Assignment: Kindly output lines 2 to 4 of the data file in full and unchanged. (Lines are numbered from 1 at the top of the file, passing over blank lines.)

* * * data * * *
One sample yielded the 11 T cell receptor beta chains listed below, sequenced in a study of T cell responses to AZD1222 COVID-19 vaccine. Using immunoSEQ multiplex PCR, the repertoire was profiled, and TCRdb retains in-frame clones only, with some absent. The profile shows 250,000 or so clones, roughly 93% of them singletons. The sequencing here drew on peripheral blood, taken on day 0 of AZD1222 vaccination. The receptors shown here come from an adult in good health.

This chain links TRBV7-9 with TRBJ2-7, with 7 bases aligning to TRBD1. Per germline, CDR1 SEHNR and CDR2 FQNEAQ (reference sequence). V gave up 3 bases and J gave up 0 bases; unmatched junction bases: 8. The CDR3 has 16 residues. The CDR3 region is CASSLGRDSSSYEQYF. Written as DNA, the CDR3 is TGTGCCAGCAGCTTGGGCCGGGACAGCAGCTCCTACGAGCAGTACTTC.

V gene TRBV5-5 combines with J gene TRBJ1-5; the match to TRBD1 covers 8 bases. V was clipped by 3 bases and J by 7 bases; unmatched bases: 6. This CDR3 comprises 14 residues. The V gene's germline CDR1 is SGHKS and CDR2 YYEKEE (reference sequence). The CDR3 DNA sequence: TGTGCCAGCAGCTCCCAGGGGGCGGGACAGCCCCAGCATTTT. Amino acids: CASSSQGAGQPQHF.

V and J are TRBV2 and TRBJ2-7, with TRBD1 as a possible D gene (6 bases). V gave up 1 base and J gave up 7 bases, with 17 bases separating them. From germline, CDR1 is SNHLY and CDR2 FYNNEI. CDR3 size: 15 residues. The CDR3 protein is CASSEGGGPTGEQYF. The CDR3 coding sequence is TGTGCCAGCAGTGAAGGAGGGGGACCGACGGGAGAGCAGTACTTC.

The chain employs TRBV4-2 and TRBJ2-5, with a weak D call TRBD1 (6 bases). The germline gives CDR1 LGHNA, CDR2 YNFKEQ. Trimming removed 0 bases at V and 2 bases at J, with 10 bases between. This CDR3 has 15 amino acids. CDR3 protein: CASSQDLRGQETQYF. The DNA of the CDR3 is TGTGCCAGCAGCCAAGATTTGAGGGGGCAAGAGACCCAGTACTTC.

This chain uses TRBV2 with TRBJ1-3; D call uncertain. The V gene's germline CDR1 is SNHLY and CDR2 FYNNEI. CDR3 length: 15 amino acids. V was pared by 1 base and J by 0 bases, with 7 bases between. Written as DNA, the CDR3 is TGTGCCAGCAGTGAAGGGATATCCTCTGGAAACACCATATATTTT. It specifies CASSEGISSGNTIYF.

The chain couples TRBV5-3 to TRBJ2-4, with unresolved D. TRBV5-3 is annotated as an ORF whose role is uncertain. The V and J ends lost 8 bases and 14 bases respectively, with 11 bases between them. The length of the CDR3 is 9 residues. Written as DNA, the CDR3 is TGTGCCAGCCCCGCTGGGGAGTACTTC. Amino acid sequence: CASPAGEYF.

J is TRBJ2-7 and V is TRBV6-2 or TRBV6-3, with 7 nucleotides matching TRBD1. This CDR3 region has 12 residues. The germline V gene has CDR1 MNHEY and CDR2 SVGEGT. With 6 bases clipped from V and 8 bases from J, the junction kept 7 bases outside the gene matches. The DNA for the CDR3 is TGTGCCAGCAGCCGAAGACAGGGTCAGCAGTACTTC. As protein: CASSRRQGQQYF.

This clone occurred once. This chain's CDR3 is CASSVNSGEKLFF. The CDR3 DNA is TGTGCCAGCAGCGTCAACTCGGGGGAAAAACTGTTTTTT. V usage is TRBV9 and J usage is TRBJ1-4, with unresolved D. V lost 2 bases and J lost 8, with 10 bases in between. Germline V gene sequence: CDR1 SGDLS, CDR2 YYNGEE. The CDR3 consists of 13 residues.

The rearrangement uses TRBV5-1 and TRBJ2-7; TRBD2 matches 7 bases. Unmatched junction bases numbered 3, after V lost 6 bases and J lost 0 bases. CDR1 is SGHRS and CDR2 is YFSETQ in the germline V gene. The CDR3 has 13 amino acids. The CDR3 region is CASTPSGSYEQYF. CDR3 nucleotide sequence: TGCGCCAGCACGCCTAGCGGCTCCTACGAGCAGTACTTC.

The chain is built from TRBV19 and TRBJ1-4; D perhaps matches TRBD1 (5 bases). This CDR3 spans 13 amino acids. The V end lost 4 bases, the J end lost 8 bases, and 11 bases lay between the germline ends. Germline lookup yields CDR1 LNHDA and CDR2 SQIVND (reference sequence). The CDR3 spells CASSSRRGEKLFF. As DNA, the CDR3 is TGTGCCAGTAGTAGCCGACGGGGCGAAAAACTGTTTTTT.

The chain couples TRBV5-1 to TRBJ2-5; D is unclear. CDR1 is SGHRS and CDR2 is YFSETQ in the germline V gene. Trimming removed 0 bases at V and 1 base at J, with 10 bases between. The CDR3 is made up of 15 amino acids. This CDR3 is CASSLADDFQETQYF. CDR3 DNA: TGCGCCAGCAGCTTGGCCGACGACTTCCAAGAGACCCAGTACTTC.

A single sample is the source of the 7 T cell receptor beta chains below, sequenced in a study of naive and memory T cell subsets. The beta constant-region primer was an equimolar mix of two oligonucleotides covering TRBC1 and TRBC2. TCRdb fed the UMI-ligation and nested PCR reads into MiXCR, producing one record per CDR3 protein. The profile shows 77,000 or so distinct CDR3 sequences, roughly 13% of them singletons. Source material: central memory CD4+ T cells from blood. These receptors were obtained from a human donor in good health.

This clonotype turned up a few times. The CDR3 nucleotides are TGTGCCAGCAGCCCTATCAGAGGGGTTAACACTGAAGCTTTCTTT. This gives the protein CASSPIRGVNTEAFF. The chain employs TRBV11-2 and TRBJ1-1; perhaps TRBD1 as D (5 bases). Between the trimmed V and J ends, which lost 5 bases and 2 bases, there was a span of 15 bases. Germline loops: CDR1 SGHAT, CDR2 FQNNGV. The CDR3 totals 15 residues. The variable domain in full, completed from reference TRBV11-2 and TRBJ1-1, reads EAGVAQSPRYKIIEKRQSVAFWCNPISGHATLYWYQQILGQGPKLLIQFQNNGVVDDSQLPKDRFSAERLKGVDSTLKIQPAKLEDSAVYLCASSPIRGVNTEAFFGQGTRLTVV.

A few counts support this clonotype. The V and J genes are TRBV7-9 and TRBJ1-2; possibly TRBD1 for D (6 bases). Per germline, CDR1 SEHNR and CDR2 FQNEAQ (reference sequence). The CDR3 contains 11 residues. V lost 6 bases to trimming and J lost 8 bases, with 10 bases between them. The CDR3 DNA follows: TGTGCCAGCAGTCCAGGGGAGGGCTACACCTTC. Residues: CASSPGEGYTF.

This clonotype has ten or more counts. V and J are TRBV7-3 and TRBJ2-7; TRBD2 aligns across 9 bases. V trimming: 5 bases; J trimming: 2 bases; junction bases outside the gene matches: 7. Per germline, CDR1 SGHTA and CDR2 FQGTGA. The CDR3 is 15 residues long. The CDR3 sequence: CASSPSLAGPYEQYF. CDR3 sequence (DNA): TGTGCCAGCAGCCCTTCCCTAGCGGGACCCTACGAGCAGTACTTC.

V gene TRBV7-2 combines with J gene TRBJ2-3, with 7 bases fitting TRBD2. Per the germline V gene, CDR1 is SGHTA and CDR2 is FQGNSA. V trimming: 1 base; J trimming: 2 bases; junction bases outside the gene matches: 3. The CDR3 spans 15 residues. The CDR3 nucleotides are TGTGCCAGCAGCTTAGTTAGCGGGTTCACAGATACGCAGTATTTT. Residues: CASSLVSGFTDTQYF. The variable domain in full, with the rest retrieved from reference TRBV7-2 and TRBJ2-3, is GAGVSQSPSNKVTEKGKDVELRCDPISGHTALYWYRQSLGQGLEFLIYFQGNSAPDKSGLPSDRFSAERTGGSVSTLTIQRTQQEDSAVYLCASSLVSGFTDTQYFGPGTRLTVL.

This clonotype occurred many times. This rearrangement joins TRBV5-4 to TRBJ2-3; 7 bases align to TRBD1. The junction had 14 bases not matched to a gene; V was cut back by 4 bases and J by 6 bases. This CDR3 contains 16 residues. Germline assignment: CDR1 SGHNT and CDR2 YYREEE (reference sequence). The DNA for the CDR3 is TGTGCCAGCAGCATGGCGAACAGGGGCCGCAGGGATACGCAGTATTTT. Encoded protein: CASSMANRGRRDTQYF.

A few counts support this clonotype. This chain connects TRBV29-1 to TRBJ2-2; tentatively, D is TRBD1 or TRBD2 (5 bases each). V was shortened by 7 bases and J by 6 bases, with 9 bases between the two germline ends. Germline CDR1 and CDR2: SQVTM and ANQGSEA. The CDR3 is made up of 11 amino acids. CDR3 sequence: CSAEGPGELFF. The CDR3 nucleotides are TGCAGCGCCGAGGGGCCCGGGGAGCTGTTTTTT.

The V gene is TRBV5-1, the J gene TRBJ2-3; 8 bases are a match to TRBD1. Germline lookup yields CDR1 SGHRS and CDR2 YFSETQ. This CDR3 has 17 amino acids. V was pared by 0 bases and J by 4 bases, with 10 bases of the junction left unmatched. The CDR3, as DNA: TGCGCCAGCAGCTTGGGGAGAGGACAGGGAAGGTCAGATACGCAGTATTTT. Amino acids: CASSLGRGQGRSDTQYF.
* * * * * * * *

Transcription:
This chain links TRBV7-9 with TRBJ2-7, with 7 bases aligning to TRBD1. Per germline, CDR1 SEHNR and CDR2 FQNEAQ (reference sequence). V gave up 3 bases and J gave up 0 bases; unmatched junction bases: 8. The CDR3 has 16 residues. The CDR3 region is CASSLGRDSSSYEQYF. Written as DNA, the CDR3 is TGTGCCAGCAGCTTGGGCCGGGACAGCAGCTCCTACGAGCAGTACTTC.

V gene TRBV5-5 combines with J gene TRBJ1-5; the match to TRBD1 covers 8 bases. V was clipped by 3 bases and J by 7 bases; unmatched bases: 6. This CDR3 comprises 14 residues. The V gene's germline CDR1 is SGHKS and CDR2 YYEKEE (reference sequence). The CDR3 DNA sequence: TGTGCCAGCAGCTCCCAGGGGGCGGGACAGCCCCAGCATTTT. Amino acids: CASSSQGAGQPQHF.

V and J are TRBV2 and TRBJ2-7, with TRBD1 as a possible D gene (6 bases). V gave up 1 base and J gave up 7 bases, with 17 bases separating them. From germline, CDR1 is SNHLY and CDR2 FYNNEI. CDR3 size: 15 residues. The CDR3 protein is CASSEGGGPTGEQYF. The CDR3 coding sequence is TGTGCCAGCAGTGAAGGAGGGGGACCGACGGGAGAGCAGTACTTC.